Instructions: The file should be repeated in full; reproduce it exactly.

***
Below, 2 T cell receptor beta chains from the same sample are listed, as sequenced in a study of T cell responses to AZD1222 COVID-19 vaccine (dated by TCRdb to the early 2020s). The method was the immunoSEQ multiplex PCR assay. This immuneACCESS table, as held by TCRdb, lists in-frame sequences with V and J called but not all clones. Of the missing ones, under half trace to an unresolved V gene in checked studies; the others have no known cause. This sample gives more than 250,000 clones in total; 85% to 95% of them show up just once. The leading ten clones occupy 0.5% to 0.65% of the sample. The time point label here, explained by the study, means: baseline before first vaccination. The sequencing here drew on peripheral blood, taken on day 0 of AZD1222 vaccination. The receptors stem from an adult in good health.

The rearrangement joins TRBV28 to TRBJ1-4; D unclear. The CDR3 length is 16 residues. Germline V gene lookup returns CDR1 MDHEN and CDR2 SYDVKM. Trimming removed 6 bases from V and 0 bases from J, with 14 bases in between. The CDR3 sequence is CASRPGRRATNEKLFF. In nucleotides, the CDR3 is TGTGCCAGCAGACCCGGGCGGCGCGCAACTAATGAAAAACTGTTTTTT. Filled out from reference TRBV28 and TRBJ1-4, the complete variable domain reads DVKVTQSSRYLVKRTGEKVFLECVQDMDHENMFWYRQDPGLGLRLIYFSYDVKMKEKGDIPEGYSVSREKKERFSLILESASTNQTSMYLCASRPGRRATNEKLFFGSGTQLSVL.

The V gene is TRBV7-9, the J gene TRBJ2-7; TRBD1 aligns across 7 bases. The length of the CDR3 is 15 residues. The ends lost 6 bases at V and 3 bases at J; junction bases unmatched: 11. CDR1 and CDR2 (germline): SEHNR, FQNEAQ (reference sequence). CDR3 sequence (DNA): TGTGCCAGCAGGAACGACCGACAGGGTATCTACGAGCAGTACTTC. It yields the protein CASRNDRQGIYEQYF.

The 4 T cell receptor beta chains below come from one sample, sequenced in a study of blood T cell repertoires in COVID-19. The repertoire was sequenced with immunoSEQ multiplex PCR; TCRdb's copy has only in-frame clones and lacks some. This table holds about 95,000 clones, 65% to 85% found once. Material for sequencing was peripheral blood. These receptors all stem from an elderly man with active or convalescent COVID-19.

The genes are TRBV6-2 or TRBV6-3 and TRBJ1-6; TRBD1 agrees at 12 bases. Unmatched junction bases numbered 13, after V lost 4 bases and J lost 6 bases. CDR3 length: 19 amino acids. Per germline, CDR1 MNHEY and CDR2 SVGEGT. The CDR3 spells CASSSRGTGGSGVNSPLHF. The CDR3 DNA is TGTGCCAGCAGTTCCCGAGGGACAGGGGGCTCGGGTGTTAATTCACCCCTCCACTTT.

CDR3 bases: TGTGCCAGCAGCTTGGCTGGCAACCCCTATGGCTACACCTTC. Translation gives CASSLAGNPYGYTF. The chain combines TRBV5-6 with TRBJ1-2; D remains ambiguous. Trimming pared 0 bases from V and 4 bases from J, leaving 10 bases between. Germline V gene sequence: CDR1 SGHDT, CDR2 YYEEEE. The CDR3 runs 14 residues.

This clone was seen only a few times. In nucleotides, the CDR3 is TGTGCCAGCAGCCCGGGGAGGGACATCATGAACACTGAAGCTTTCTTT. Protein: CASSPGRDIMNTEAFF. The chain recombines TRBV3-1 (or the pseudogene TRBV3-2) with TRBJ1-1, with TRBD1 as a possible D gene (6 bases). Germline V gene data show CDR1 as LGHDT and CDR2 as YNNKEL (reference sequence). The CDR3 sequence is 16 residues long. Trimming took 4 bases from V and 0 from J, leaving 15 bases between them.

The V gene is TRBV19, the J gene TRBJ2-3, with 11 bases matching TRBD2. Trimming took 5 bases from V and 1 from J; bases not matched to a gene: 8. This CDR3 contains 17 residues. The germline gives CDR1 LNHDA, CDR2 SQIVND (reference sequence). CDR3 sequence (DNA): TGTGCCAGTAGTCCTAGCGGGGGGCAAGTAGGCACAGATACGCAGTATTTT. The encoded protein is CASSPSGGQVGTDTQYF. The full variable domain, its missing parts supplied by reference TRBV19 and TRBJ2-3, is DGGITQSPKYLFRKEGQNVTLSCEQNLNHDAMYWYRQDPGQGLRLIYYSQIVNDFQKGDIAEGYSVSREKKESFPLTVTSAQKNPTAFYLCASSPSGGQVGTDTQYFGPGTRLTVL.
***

Below, 2 T cell receptor beta chains from the same sample are listed, as sequenced in a study of T cell responses to AZD1222 COVID-19 vaccine (dated by TCRdb to the early 2020s). The method was the immunoSEQ multiplex PCR assay. This immuneACCESS table, as held by TCRdb, lists in-frame sequences with V and J called but not all clones. Of the missing ones, under half trace to an unresolved V gene in checked studies; the others have no known cause. This sample gives more than 250,000 clones in total; 85% to 95% of them show up just once. The leading ten clones occupy 0.5% to 0.65% of the sample. The time point label here, explained by the study, means: baseline before first vaccination. The sequencing here drew on peripheral blood, taken on day 0 of AZD1222 vaccination. The receptors stem from an adult in good health.

The rearrangement joins TRBV28 to TRBJ1-4; D unclear. The CDR3 length is 16 residues. Germline V gene lookup returns CDR1 MDHEN and CDR2 SYDVKM. Trimming removed 6 bases from V and 0 bases from J, with 14 bases in between. The CDR3 sequence is CASRPGRRATNEKLFF. In nucleotides, the CDR3 is TGTGCCAGCAGACCCGGGCGGCGCGCAACTAATGAAAAACTGTTTTTT. Filled out from reference TRBV28 and TRBJ1-4, the complete variable domain reads DVKVTQSSRYLVKRTGEKVFLECVQDMDHENMFWYRQDPGLGLRLIYFSYDVKMKEKGDIPEGYSVSREKKERFSLILESASTNQTSMYLCASRPGRRATNEKLFFGSGTQLSVL.

The V gene is TRBV7-9, the J gene TRBJ2-7; TRBD1 aligns across 7 bases. The length of the CDR3 is 15 residues. The ends lost 6 bases at V and 3 bases at J; junction bases unmatched: 11. CDR1 and CDR2 (germline): SEHNR, FQNEAQ (reference sequence). CDR3 sequence (DNA): TGTGCCAGCAGGAACGACCGACAGGGTATCTACGAGCAGTACTTC. It yields the protein CASRNDRQGIYEQYF.

The 4 T cell receptor beta chains below come from one sample, sequenced in a study of blood T cell repertoires in COVID-19. The repertoire was sequenced with immunoSEQ multiplex PCR; TCRdb's copy has only in-frame clones and lacks some. This table holds about 95,000 clones, 65% to 85% found once. Material for sequencing was peripheral blood. These receptors all stem from an elderly man with active or convalescent COVID-19.

The genes are TRBV6-2 or TRBV6-3 and TRBJ1-6; TRBD1 agrees at 12 bases. Unmatched junction bases numbered 13, after V lost 4 bases and J lost 6 bases. CDR3 length: 19 amino acids. Per germline, CDR1 MNHEY and CDR2 SVGEGT. The CDR3 spells CASSSRGTGGSGVNSPLHF. The CDR3 DNA is TGTGCCAGCAGTTCCCGAGGGACAGGGGGCTCGGGTGTTAATTCACCCCTCCACTTT.

CDR3 bases: TGTGCCAGCAGCTTGGCTGGCAACCCCTATGGCTACACCTTC. Translation gives CASSLAGNPYGYTF. The chain combines TRBV5-6 with TRBJ1-2; D remains ambiguous. Trimming pared 0 bases from V and 4 bases from J, leaving 10 bases between. Germline V gene sequence: CDR1 SGHDT, CDR2 YYEEEE. The CDR3 runs 14 residues.

This clone was seen only a few times. In nucleotides, the CDR3 is TGTGCCAGCAGCCCGGGGAGGGACATCATGAACACTGAAGCTTTCTTT. Protein: CASSPGRDIMNTEAFF. The chain recombines TRBV3-1 (or the pseudogene TRBV3-2) with TRBJ1-1, with TRBD1 as a possible D gene (6 bases). Germline V gene data show CDR1 as LGHDT and CDR2 as YNNKEL (reference sequence). The CDR3 sequence is 16 residues long. Trimming took 4 bases from V and 0 from J, leaving 15 bases between them.

The V gene is TRBV19, the J gene TRBJ2-3, with 11 bases matching TRBD2. Trimming took 5 bases from V and 1 from J; bases not matched to a gene: 8. This CDR3 contains 17 residues. The germline gives CDR1 LNHDA, CDR2 SQIVND (reference sequence). CDR3 sequence (DNA): TGTGCCAGTAGTCCTAGCGGGGGGCAAGTAGGCACAGATACGCAGTATTTT. The encoded protein is CASSPSGGQVGTDTQYF. The full variable domain, its missing parts supplied by reference TRBV19 and TRBJ2-3, is DGGITQSPKYLFRKEGQNVTLSCEQNLNHDAMYWYRQDPGQGLRLIYYSQIVNDFQKGDIAEGYSVSREKKESFPLTVTSAQKNPTAFYLCASSPSGGQVGTDTQYFGPGTRLTVL.